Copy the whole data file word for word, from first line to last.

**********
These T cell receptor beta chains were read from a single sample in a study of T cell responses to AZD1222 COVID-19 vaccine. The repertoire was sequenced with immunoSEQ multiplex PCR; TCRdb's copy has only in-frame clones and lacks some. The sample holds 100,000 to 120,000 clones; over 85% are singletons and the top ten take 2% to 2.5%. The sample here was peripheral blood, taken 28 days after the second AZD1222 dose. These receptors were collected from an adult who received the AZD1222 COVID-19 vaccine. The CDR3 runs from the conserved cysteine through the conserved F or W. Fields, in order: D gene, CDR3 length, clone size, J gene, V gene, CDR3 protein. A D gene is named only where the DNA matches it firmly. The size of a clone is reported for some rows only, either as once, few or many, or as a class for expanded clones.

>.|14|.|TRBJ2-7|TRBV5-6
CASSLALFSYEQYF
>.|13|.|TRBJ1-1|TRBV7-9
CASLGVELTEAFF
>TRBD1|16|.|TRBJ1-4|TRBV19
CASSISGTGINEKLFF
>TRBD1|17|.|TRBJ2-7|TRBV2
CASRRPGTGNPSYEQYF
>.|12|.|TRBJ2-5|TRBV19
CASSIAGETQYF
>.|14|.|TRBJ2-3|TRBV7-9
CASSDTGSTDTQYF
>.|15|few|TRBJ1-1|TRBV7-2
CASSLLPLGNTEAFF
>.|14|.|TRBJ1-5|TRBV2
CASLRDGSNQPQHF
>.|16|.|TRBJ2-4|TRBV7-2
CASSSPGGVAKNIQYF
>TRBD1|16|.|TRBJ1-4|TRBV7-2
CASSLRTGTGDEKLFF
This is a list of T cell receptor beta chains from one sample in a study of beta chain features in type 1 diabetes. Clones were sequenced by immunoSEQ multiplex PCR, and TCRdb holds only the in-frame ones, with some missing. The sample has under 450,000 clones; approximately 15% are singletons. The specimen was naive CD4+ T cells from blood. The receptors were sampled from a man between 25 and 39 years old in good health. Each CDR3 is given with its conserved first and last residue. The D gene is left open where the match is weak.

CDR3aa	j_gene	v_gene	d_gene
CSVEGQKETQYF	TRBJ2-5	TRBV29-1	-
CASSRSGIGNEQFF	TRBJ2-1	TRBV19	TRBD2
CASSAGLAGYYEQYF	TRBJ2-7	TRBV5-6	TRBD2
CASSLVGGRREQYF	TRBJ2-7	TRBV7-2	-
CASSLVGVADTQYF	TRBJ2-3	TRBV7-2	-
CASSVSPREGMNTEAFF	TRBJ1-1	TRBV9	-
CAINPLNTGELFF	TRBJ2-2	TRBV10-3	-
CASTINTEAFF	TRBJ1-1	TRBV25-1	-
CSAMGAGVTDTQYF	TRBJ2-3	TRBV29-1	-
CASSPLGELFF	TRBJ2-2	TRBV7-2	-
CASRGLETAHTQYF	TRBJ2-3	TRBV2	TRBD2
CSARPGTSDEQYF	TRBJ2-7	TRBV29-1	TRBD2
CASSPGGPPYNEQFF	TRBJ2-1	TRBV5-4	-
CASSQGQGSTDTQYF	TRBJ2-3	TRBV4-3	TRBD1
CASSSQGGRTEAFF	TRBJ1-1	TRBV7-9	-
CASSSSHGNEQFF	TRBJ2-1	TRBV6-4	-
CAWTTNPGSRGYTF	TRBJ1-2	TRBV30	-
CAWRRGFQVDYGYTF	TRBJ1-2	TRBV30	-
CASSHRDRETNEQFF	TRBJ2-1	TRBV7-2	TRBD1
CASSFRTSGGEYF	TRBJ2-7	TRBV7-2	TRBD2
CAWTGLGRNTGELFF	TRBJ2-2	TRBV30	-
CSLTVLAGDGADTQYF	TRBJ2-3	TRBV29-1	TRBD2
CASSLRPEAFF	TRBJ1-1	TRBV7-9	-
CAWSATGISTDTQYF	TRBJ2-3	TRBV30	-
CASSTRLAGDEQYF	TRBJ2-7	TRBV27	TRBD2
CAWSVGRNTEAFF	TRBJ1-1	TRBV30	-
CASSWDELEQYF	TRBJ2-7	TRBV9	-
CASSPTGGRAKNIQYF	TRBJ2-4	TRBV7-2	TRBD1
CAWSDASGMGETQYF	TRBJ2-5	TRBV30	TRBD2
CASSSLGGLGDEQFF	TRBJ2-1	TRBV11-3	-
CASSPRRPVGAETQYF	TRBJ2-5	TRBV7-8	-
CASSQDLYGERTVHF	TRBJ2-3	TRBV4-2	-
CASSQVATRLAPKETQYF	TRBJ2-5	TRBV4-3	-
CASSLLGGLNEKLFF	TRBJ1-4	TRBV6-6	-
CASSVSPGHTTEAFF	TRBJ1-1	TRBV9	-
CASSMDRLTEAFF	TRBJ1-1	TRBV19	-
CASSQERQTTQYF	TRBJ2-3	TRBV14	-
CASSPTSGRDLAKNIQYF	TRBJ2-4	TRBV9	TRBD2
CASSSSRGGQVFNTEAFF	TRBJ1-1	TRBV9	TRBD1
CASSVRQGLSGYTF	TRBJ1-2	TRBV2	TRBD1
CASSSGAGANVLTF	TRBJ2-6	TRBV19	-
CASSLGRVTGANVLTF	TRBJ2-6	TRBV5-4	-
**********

These T cell receptor beta chains were read from a single sample in a study of T cell responses to AZD1222 COVID-19 vaccine. The repertoire was sequenced with immunoSEQ multiplex PCR; TCRdb's copy has only in-frame clones and lacks some. The sample holds 100,000 to 120,000 clones; over 85% are singletons and the top ten take 2% to 2.5%. The sample here was peripheral blood, taken 28 days after the second AZD1222 dose. These receptors were collected from an adult who received the AZD1222 COVID-19 vaccine. The CDR3 runs from the conserved cysteine through the conserved F or W. Fields, in order: D gene, CDR3 length, clone size, J gene, V gene, CDR3 protein. A D gene is named only where the DNA matches it firmly. The size of a clone is reported for some rows only, either as once, few or many, or as a class for expanded clones.

>.|14|.|TRBJ2-7|TRBV5-6
CASSLALFSYEQYF
>.|13|.|TRBJ1-1|TRBV7-9
CASLGVELTEAFF
>TRBD1|16|.|TRBJ1-4|TRBV19
CASSISGTGINEKLFF
>TRBD1|17|.|TRBJ2-7|TRBV2
CASRRPGTGNPSYEQYF
>.|12|.|TRBJ2-5|TRBV19
CASSIAGETQYF
>.|14|.|TRBJ2-3|TRBV7-9
CASSDTGSTDTQYF
>.|15|few|TRBJ1-1|TRBV7-2
CASSLLPLGNTEAFF
>.|14|.|TRBJ1-5|TRBV2
CASLRDGSNQPQHF
>.|16|.|TRBJ2-4|TRBV7-2
CASSSPGGVAKNIQYF
>TRBD1|16|.|TRBJ1-4|TRBV7-2
CASSLRTGTGDEKLFF
This is a list of T cell receptor beta chains from one sample in a study of beta chain features in type 1 diabetes. Clones were sequenced by immunoSEQ multiplex PCR, and TCRdb holds only the in-frame ones, with some missing. The sample has under 450,000 clones; approximately 15% are singletons. The specimen was naive CD4+ T cells from blood. The receptors were sampled from a man between 25 and 39 years old in good health. Each CDR3 is given with its conserved first and last residue. The D gene is left open where the match is weak.

CDR3aa	j_gene	v_gene	d_gene
CSVEGQKETQYF	TRBJ2-5	TRBV29-1	-
CASSRSGIGNEQFF	TRBJ2-1	TRBV19	TRBD2
CASSAGLAGYYEQYF	TRBJ2-7	TRBV5-6	TRBD2
CASSLVGGRREQYF	TRBJ2-7	TRBV7-2	-
CASSLVGVADTQYF	TRBJ2-3	TRBV7-2	-
CASSVSPREGMNTEAFF	TRBJ1-1	TRBV9	-
CAINPLNTGELFF	TRBJ2-2	TRBV10-3	-
CASTINTEAFF	TRBJ1-1	TRBV25-1	-
CSAMGAGVTDTQYF	TRBJ2-3	TRBV29-1	-
CASSPLGELFF	TRBJ2-2	TRBV7-2	-
CASRGLETAHTQYF	TRBJ2-3	TRBV2	TRBD2
CSARPGTSDEQYF	TRBJ2-7	TRBV29-1	TRBD2
CASSPGGPPYNEQFF	TRBJ2-1	TRBV5-4	-
CASSQGQGSTDTQYF	TRBJ2-3	TRBV4-3	TRBD1
CASSSQGGRTEAFF	TRBJ1-1	TRBV7-9	-
CASSSSHGNEQFF	TRBJ2-1	TRBV6-4	-
CAWTTNPGSRGYTF	TRBJ1-2	TRBV30	-
CAWRRGFQVDYGYTF	TRBJ1-2	TRBV30	-
CASSHRDRETNEQFF	TRBJ2-1	TRBV7-2	TRBD1
CASSFRTSGGEYF	TRBJ2-7	TRBV7-2	TRBD2
CAWTGLGRNTGELFF	TRBJ2-2	TRBV30	-
CSLTVLAGDGADTQYF	TRBJ2-3	TRBV29-1	TRBD2
CASSLRPEAFF	TRBJ1-1	TRBV7-9	-
CAWSATGISTDTQYF	TRBJ2-3	TRBV30	-
CASSTRLAGDEQYF	TRBJ2-7	TRBV27	TRBD2
CAWSVGRNTEAFF	TRBJ1-1	TRBV30	-
CASSWDELEQYF	TRBJ2-7	TRBV9	-
CASSPTGGRAKNIQYF	TRBJ2-4	TRBV7-2	TRBD1
CAWSDASGMGETQYF	TRBJ2-5	TRBV30	TRBD2
CASSSLGGLGDEQFF	TRBJ2-1	TRBV11-3	-
CASSPRRPVGAETQYF	TRBJ2-5	TRBV7-8	-
CASSQDLYGERTVHF	TRBJ2-3	TRBV4-2	-
CASSQVATRLAPKETQYF	TRBJ2-5	TRBV4-3	-
CASSLLGGLNEKLFF	TRBJ1-4	TRBV6-6	-
CASSVSPGHTTEAFF	TRBJ1-1	TRBV9	-
CASSMDRLTEAFF	TRBJ1-1	TRBV19	-
CASSQERQTTQYF	TRBJ2-3	TRBV14	-
CASSPTSGRDLAKNIQYF	TRBJ2-4	TRBV9	TRBD2
CASSSSRGGQVFNTEAFF	TRBJ1-1	TRBV9	TRBD1
CASSVRQGLSGYTF	TRBJ1-2	TRBV2	TRBD1
CASSSGAGANVLTF	TRBJ2-6	TRBV19	-
CASSLGRVTGANVLTF	TRBJ2-6	TRBV5-4	-